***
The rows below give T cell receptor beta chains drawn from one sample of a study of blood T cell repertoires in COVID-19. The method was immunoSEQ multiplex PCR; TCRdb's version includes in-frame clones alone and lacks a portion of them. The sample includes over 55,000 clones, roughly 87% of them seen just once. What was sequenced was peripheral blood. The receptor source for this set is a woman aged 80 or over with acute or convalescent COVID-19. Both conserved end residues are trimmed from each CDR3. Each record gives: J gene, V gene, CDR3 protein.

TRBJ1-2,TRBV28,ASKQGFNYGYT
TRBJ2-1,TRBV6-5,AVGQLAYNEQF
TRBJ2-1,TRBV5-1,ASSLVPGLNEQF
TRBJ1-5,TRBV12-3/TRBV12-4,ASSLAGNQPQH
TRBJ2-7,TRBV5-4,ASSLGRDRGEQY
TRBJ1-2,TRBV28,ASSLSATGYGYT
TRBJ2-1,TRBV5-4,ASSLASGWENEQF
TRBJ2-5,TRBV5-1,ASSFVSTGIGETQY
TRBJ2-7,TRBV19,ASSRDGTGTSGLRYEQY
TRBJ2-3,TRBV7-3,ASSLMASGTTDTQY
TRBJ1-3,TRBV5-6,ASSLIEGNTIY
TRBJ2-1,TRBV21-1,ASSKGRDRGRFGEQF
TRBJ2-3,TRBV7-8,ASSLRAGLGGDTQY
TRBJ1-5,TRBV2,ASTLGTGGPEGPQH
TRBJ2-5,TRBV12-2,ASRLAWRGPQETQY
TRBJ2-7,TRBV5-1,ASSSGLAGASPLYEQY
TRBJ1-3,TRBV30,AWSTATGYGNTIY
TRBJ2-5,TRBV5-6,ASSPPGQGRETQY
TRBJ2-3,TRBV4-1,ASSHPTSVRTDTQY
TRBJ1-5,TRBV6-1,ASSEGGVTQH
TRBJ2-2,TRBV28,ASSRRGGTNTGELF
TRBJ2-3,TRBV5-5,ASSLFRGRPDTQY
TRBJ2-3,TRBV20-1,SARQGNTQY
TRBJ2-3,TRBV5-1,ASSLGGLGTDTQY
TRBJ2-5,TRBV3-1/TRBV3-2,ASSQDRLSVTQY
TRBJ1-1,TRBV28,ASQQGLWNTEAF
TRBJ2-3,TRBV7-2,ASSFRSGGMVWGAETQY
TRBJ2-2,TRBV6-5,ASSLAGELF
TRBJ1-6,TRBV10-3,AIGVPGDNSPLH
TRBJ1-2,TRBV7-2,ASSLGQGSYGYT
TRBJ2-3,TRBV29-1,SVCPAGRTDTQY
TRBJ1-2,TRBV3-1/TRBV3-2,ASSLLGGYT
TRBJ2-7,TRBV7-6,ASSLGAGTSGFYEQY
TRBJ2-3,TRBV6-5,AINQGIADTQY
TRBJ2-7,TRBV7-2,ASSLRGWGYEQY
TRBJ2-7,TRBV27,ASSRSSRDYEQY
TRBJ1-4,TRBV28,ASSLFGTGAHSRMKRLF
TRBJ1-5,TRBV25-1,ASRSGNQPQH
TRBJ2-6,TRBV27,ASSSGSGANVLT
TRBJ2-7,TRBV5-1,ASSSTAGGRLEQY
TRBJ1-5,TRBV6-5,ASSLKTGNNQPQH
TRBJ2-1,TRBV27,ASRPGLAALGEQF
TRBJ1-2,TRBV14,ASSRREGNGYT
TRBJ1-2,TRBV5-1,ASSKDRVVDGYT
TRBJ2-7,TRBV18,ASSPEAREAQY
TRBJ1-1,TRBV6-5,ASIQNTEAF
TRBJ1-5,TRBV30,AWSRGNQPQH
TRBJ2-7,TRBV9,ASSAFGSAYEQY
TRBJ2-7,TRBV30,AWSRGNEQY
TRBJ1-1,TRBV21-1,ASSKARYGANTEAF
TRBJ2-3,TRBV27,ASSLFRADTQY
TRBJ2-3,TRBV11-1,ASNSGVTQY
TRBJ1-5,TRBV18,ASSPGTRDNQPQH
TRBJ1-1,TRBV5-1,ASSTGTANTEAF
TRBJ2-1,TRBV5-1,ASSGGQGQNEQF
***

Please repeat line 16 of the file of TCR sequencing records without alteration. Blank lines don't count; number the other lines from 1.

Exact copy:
TRBJ2-5,TRBV12-2,ASRLAWRGPQETQY